18
November
2013
|
22:15
America/Tegucigalpa

Engineering grad builds on father's success

(Edmonton) It’s one thing to know your parents are interested in research you’re doing for your master’s degree—some students complain that their parents just don’t get it. But when your father is co-supervising you, things can get a little tricky.

That was the case for Hala AbouRizk-Newstead, who graduates this week with a master’s degree from the Department of Civil and Environmental Engineering. Her father, Simaan AbouRizk, is one of the University of Alberta’s most highly regarded professors. He is recognized internationally for his research in construction engineering and has supervised nearly 100 master’s and PhD students over the course of a remarkable career.

At first blush, it seems difficult to connect the dots between Hala’s undergraduate degree—a double major in psychology and sociology in the Faculty of Arts—and her master’s degree. But there are important and direct connections.

Hala began conducting research in the Faculty of Engineering during the summer of 2009, while she was still an undergraduate student. At that time, she was working with civil engineering professors SangHyun Lee and Aminah Robinson Fayek, who were researching absenteeism in the construction industry with a colleague from the Alberta School of Business.

“Absenteeism hinders productivity and morale, and it’s really easy for some people in the construction industry not to show up,” she explains. “There was a culture of absenteeism that developed and I was looking at what caused it, what caused workers to get into those habits and how to get them out of it.”

Introduction to construction research

For Hala, the project was an introduction to the world her father had achieved so much in. Simaan is a Canada Research Chair and holds the NSERC/Alberta Construction Industry Senior Industrial Research Chair in Construction Engineering and Management.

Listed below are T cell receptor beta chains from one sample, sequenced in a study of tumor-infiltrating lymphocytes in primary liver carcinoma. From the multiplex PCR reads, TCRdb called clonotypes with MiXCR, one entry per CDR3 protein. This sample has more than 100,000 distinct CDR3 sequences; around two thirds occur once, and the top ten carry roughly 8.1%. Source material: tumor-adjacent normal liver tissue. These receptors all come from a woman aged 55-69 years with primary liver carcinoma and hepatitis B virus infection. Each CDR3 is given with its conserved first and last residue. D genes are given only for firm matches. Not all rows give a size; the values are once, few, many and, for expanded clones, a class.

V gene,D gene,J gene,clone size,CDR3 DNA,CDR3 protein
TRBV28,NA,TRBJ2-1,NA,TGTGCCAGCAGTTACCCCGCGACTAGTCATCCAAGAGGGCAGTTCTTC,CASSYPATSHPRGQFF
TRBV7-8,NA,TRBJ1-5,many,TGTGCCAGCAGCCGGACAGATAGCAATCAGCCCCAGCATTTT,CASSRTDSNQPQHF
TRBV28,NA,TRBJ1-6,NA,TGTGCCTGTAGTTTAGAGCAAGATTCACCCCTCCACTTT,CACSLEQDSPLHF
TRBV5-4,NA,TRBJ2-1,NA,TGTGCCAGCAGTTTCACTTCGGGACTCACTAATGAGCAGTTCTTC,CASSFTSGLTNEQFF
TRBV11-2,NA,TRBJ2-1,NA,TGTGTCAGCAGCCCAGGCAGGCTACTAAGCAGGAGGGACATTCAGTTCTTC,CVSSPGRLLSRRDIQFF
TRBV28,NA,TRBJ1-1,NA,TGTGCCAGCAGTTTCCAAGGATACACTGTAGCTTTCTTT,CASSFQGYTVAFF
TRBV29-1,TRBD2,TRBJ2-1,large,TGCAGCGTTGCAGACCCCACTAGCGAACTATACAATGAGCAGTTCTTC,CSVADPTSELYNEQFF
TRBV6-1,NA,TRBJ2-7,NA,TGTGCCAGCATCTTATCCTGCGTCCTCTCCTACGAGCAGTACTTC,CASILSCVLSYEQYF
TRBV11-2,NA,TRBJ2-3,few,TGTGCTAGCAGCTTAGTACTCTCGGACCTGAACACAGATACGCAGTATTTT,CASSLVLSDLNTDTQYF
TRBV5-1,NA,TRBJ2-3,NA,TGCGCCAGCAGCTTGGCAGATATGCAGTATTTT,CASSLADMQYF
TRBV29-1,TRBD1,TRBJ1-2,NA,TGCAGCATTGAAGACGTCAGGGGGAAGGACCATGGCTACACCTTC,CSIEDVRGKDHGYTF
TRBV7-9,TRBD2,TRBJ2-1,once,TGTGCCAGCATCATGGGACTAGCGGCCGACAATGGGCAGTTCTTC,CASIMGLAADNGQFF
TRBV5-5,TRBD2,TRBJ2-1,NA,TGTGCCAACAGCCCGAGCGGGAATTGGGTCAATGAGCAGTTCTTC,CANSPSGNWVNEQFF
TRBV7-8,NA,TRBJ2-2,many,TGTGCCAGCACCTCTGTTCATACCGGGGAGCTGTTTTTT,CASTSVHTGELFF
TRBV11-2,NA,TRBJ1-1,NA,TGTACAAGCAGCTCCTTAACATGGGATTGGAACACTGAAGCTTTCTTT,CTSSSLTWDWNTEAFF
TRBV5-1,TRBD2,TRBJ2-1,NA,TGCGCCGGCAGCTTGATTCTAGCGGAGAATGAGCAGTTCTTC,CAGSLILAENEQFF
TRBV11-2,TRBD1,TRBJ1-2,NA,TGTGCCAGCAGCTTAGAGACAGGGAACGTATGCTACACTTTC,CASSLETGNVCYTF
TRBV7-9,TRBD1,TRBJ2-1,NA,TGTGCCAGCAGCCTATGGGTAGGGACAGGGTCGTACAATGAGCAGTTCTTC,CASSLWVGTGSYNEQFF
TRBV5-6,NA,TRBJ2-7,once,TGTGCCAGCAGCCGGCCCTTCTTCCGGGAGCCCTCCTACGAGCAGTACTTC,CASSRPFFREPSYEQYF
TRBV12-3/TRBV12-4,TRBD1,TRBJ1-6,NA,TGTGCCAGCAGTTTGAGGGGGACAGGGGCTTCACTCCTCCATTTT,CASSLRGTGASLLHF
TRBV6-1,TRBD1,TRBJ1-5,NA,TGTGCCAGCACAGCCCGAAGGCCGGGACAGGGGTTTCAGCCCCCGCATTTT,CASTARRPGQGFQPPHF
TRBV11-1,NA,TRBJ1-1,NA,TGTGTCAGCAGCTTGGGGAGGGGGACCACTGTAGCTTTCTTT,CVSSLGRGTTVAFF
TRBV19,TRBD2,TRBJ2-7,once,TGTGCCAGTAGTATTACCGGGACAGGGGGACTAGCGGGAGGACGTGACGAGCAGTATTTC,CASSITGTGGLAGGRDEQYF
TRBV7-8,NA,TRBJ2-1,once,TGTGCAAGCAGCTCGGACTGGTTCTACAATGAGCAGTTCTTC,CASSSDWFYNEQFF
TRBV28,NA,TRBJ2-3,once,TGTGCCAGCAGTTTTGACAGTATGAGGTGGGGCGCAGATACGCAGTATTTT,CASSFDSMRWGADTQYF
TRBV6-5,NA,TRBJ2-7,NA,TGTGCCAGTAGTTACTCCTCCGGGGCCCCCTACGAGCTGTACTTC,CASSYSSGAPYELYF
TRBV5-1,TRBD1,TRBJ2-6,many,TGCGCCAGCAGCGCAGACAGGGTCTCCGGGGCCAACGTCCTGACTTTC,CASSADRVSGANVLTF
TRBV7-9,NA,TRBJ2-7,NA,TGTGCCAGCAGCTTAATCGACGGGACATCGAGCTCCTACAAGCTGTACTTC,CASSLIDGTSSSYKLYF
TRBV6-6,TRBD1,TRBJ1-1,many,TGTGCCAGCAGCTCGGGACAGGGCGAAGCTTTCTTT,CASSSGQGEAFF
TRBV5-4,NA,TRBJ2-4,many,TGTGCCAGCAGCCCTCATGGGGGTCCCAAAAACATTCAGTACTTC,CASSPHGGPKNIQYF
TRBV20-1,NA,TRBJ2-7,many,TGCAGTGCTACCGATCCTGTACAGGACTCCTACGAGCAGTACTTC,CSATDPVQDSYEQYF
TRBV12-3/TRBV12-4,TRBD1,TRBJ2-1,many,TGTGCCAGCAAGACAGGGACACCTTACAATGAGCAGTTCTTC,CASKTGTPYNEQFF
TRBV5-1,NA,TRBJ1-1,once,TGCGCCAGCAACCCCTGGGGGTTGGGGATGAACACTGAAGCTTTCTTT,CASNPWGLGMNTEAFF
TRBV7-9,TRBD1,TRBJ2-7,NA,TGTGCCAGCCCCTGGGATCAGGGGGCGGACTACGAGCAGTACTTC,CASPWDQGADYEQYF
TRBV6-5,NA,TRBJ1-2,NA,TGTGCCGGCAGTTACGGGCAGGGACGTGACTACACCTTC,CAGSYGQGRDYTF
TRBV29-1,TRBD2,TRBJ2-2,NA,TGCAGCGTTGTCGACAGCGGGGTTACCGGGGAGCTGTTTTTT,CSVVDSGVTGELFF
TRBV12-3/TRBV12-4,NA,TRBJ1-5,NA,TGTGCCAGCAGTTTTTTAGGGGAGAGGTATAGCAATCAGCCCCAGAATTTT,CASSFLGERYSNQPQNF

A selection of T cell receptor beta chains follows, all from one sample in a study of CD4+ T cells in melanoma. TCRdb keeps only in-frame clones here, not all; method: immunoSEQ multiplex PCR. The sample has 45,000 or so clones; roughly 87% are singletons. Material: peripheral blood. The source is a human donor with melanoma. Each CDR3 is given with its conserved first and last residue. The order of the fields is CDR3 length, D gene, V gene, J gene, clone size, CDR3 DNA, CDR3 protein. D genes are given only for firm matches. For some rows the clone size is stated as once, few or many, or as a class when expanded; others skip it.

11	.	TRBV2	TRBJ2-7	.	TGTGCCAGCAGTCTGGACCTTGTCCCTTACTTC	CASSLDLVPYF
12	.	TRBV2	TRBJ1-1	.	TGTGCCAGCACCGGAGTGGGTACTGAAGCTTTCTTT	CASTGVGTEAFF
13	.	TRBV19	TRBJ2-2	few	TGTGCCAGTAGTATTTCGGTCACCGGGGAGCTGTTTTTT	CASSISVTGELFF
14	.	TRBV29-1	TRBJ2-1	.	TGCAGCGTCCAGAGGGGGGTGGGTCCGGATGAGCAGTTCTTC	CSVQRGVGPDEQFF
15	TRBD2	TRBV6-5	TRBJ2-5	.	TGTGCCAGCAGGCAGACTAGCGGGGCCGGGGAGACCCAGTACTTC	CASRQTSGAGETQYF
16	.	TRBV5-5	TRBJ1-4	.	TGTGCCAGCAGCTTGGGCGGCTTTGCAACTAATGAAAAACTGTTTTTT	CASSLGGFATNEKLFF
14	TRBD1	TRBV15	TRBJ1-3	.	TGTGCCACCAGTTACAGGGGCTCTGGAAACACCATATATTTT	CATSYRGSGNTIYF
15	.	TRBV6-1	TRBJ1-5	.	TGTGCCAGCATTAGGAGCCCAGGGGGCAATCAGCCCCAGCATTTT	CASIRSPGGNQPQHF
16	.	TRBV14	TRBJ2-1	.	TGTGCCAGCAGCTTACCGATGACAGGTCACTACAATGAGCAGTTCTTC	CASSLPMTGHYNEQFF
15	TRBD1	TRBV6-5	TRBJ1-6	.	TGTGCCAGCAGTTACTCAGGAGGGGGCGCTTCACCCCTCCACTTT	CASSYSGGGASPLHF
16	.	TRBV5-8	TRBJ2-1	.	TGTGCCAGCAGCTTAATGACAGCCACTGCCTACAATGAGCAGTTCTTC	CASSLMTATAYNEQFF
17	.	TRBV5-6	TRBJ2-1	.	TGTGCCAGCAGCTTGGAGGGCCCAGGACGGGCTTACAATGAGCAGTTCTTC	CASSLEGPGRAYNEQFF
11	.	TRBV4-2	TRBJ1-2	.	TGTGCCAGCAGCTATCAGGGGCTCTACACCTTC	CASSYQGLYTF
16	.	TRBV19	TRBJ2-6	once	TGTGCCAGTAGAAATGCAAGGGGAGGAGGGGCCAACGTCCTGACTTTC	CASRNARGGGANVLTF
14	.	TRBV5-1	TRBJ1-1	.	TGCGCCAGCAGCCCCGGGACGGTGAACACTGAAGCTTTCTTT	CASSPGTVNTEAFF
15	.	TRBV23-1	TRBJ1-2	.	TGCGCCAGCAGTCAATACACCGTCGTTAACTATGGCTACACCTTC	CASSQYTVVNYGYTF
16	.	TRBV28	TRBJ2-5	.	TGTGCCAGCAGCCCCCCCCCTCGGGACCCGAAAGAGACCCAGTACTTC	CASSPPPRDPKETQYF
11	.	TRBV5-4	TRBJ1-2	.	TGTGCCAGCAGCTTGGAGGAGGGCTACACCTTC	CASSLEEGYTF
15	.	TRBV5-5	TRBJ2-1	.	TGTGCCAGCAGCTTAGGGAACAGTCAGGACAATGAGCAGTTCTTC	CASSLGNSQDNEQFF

“Growing up, I knew what my dad did; I loved what my dad had always done,” she said. “He was a professor at the university—he was exactly what I hoped I would become. But that summer really changed my path.”

After completing her undergraduate degree, Hala took on a job as a facilitator and analyst at SMA Consulting, which provides consulting services to the construction industry. Meanwhile, back at the Faculty of Engineering, Lee was working on ways to get Hala to come back to school to work on her master’s degree.

Simaan recalls with a laugh that Lee “tried talking me into talking her into coming here,” then admits that he always dreamed of working with his daughter.

“I always wanted her to come into engineering in the first place, but I wanted her to make her own decision.”

In the end, she did make the decision, and began working on her master’s degree part-time, exploring new methods of analyzing risk in the construction industry. Her lead supervisor was Aminah Robinson-Fayek, a colleague of her father’s, who holds the NSERC Industrial Research Chair in Strategic Construction Modelling and Delivery. Hala’s work zeroed in on the intangible ways that probability and severity of risks are estimated in the construction industry.

It’s important to be able to quantify the intuition that construction engineers and worker develop with experience. A formula to determine severity of risks was established years ago by assigning a numeric value to the probability of an event occurring and multiplying it by a dollar value or hours of work lost if the event occurred.

In her research, Hala discovered that there was a huge discrepancy among industry leaders when they used the words “likely” or “unlikely” to describe the probability of an adverse event. When asked to apply a percentage to the word “likely,” they offered replies ranging from 60 to 90 per cent.

“There’s a lot of literature in psychology about what different terms like ‘somewhat likely’ or ‘likely’ mean in surveys, so we looked into that, and I also did my own surveys about what those terms mean to people in the industry,” says Hala.

Building on her father’s work

Applying research from the thesis Simaan had written when she was a child, she created a set of standardized tables that can be used to make more accurate estimates of risk and severity.

“Along the way, she showed us what we were doing wrong,” adds Simaan.

Both Hala and Simaan admit there were times when the pressure of her research built up.

“My mom kept us both sane through this, I’m sure,” says Hala.

Simaan says the experience of co-supervising his daughter has given him a fresh outlook on teaching because of his personal stake in Hala’s success, whereas with the rest of the students he supervises, it’s professional. It’s a fine distinction, but Simaan contends that it’s refreshing to experience graduate studies on a personal level again.

“It rejuvenates you to rediscover what is good and important. It’s good to see someone succeed, but it’s different when it’s your daughter. It’s rewarding to see she has become an authority and that she has built herself a good career.”